If there was one Senate Democrat--besides Georgia's Zell Miller, that is--who was thought to be an easy vote for George W. Bush's megalithic tax scheme it was Max Baucus of Montana. In the presidential race last year, Montana went for W. by 24 points.
It wasn't always that way. Back when Baucus entered the Senate in 1978, Montana--by virtue of mining strongholds like Butte and university towns like Missoula--was fertile ground for Democrats, and through the years Baucus has been able to maintain a moderate-to-liberal voting record (he voted for Bill Clinton's tax increase in 1993, for instance, and supported the E-Rate program to wire schools to the Internet). But over the past two decades or so, Montana, along with the rest of the mountain states, has joined the Republican fold. Though Montanans went for Bill Clinton in 1992, they elected Republican Marc Racicot as governor the same year. Racicot, in turn, was so popular--at one point in 1998, his approval rating was an astronomical 87 percent--that he almost single-handedly led Republicans to their 1994 takeover of both houses of the state legislature. That same year, Montanans re-elected Conrad Burns, a.k.a. the senator from the National Rifle Association.
Now the GOP is looking to 2002 with high hopes of capturing another Senate seat. Racicot, whose gubernatorial term ended last year, was expected to be the man to do it--by running against Baucus. And to have even a chance against Racicot next year, ran the conventional wisdom, Baucus wouldn't be able to afford antagonizing his conservative constituents by voting against this year's tax cut.
But now it looks as though Racicot may not be in the picture. After religious conservatives nixed him from the pool of potential Bush attorneys general earlier this year, Racicot signed on at the Washington office of Bracewell and Patterson, a Houston-based law firm with ties to Bush. Shortly thereafter, he announced that he had "absolutely no intention to run for office next year." According to The Washington Post, Racicot has "firmly declined entreaties" from GOP colleagues to run against Baucus.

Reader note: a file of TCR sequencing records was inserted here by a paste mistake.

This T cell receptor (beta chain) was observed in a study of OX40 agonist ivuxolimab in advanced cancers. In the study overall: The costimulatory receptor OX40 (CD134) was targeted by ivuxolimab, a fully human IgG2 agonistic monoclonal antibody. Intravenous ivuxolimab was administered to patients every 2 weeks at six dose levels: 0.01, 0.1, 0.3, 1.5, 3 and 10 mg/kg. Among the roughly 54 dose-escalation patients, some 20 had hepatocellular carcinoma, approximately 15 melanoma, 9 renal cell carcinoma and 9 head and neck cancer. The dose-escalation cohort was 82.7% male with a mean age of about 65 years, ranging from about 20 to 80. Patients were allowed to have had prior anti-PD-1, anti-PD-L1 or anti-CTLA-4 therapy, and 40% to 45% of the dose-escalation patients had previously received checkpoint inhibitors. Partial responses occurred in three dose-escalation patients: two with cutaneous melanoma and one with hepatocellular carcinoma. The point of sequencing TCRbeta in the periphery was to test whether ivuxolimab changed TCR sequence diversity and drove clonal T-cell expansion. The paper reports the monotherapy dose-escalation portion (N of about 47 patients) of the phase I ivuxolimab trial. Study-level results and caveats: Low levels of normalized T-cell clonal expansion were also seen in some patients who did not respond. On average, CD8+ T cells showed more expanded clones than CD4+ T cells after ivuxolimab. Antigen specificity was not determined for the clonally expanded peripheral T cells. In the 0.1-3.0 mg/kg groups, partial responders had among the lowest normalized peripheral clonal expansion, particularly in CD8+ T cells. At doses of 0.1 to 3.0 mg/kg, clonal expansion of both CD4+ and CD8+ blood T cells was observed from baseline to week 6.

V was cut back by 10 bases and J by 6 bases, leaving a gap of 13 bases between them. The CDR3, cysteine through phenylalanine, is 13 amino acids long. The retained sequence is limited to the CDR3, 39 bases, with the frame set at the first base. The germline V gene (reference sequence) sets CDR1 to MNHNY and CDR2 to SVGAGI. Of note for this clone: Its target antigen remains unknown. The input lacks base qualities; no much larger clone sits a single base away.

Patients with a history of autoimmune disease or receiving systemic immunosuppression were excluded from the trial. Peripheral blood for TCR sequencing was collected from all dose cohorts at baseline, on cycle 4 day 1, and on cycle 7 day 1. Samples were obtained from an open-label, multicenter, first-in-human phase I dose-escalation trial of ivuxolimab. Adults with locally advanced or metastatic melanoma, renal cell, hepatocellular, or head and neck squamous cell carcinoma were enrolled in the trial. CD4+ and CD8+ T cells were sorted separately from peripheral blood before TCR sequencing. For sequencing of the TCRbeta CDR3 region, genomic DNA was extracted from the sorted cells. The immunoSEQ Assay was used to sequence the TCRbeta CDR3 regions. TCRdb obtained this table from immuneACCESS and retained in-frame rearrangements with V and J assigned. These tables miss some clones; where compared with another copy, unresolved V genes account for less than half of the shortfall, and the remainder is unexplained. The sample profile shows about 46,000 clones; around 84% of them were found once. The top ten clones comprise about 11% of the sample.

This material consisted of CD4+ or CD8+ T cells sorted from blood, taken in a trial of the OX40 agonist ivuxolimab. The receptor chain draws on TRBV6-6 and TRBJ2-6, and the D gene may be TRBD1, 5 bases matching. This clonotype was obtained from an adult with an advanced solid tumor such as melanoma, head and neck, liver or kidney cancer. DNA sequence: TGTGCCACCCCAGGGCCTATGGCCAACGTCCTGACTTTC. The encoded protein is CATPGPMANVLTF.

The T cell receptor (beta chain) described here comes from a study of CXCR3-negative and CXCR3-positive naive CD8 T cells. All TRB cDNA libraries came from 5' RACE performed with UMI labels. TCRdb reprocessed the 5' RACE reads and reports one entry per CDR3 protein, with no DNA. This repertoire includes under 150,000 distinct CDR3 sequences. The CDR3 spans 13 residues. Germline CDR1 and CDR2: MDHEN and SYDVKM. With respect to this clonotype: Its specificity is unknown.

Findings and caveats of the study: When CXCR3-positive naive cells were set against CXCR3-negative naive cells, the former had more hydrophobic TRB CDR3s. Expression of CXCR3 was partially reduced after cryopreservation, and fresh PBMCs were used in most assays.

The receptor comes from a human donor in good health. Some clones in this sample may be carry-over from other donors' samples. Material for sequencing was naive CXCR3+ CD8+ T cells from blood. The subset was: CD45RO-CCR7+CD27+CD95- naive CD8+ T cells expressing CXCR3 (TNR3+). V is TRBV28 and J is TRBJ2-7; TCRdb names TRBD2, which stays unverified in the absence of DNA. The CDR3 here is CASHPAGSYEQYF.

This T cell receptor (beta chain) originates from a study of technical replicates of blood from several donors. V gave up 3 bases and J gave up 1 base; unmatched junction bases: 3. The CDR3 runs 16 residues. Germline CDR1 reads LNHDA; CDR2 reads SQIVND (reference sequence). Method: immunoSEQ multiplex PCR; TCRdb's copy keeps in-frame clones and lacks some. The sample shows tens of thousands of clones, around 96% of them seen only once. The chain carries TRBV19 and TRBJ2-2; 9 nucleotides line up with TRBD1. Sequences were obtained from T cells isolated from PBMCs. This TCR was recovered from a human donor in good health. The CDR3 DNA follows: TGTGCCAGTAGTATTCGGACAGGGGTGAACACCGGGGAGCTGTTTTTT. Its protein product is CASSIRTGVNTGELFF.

That doesn't mean he won't. And even if he doesn't, Baucus is still vulnerable. But Racicot's departure from the field would vastly improve Baucus's chances next year--and, for now, could augment his ability to stand against the Bush tax plan. What makes this especially important is that Baucus is the ranking Democrat on the now evenly split Senate Finance Committee, through which Bush's tax plan must pass before it hits the Senate floor. The committee already counts among its members Maine's Olympia Snowe and Vermont's Jim Jeffords, two moderate Republicans who are good bets to oppose Bush's tax plan in its current form. And Baucus? "Senator Baucus has said that the administration needs to stop fixating on a number and start focusing on priorities," says a spokesman. "He has recognized the Democratic plan as a strong and reasonable approach to the discussion."
"Well, I think it takes a lot of hubris to say that there's a bubble or there's not a bubble."
--Economics commentator James Glassman, taking issue with author Robert Schiller's comment on NPR's Morning Edition that a "bubble" in the stock market had burst. Glassman is the author of Dow 36,000: The New Strategy for Profiting from the Coming Rise in the Stock Market, which was published in September 1999.